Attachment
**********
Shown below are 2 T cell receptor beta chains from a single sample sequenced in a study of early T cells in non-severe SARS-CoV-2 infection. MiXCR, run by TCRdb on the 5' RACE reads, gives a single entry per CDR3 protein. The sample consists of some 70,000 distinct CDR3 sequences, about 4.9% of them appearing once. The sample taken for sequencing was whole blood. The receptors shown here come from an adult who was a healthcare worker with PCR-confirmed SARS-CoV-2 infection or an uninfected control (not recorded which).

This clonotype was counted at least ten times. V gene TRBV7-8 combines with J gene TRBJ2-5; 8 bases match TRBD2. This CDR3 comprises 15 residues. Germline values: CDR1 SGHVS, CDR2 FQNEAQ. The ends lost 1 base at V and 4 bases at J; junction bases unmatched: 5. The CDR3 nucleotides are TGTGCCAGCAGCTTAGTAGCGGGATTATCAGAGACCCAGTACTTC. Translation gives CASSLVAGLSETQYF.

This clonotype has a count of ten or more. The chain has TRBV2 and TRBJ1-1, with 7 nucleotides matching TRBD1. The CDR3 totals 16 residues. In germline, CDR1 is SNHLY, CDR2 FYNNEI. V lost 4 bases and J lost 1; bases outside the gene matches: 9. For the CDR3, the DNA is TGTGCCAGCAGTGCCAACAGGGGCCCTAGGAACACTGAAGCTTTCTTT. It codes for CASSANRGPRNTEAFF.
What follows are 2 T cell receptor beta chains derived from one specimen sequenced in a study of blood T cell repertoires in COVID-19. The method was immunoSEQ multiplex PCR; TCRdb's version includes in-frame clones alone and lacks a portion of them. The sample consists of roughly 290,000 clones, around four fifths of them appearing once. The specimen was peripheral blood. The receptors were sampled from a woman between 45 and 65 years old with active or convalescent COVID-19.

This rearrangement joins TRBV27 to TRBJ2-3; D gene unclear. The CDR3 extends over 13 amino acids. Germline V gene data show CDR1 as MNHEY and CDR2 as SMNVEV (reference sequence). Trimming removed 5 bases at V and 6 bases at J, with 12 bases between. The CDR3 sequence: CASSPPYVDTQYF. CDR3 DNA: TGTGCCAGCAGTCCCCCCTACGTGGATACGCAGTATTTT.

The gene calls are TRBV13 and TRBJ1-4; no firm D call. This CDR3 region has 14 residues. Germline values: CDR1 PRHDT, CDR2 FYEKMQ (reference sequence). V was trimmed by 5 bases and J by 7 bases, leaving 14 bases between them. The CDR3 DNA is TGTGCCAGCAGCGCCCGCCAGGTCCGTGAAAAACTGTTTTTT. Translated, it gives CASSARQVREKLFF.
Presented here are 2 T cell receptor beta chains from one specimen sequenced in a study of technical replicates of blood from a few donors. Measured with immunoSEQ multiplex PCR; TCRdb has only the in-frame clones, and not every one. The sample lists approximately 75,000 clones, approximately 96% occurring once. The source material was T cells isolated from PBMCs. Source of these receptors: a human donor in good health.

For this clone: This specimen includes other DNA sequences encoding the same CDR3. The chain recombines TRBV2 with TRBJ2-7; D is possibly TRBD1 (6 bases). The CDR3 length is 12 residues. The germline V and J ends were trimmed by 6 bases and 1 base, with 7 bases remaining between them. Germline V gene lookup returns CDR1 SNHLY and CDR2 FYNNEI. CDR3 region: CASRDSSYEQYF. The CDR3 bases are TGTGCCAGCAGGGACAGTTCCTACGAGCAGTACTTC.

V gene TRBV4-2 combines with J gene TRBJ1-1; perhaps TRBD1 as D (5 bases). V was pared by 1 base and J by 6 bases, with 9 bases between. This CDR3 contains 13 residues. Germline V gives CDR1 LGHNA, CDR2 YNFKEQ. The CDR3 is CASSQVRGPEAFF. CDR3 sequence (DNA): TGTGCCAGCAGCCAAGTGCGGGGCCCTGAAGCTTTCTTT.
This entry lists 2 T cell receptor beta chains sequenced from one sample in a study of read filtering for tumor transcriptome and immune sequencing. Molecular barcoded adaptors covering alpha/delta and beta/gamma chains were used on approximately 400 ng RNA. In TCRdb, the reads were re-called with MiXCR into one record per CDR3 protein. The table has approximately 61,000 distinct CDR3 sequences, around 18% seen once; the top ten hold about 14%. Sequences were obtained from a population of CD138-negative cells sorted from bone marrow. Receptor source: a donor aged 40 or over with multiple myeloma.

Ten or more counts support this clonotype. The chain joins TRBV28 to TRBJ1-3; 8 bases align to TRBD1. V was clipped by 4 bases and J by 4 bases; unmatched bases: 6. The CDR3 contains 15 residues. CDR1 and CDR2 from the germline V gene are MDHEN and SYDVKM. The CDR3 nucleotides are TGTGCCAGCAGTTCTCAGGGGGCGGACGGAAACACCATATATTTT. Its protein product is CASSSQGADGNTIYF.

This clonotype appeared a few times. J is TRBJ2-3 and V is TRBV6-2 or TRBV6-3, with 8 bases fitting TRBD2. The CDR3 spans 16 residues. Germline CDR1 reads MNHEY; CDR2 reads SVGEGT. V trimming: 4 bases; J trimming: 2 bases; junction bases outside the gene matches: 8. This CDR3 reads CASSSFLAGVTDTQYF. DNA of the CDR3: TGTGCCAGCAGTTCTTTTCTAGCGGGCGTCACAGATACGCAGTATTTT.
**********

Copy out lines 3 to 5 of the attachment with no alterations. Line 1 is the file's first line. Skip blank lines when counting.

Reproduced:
This clonotype has a count of ten or more. The chain has TRBV2 and TRBJ1-1, with 7 nucleotides matching TRBD1. The CDR3 totals 16 residues. In germline, CDR1 is SNHLY, CDR2 FYNNEI. V lost 4 bases and J lost 1; bases outside the gene matches: 9. For the CDR3, the DNA is TGTGCCAGCAGTGCCAACAGGGGCCCTAGGAACACTGAAGCTTTCTTT. It codes for CASSANRGPRNTEAFF.
What follows are 2 T cell receptor beta chains derived from one specimen sequenced in a study of blood T cell repertoires in COVID-19. The method was immunoSEQ multiplex PCR; TCRdb's version includes in-frame clones alone and lacks a portion of them. The sample consists of roughly 290,000 clones, around four fifths of them appearing once. The specimen was peripheral blood. The receptors were sampled from a woman between 45 and 65 years old with active or convalescent COVID-19.

This rearrangement joins TRBV27 to TRBJ2-3; D gene unclear. The CDR3 extends over 13 amino acids. Germline V gene data show CDR1 as MNHEY and CDR2 as SMNVEV (reference sequence). Trimming removed 5 bases at V and 6 bases at J, with 12 bases between. The CDR3 sequence: CASSPPYVDTQYF. CDR3 DNA: TGTGCCAGCAGTCCCCCCTACGTGGATACGCAGTATTTT.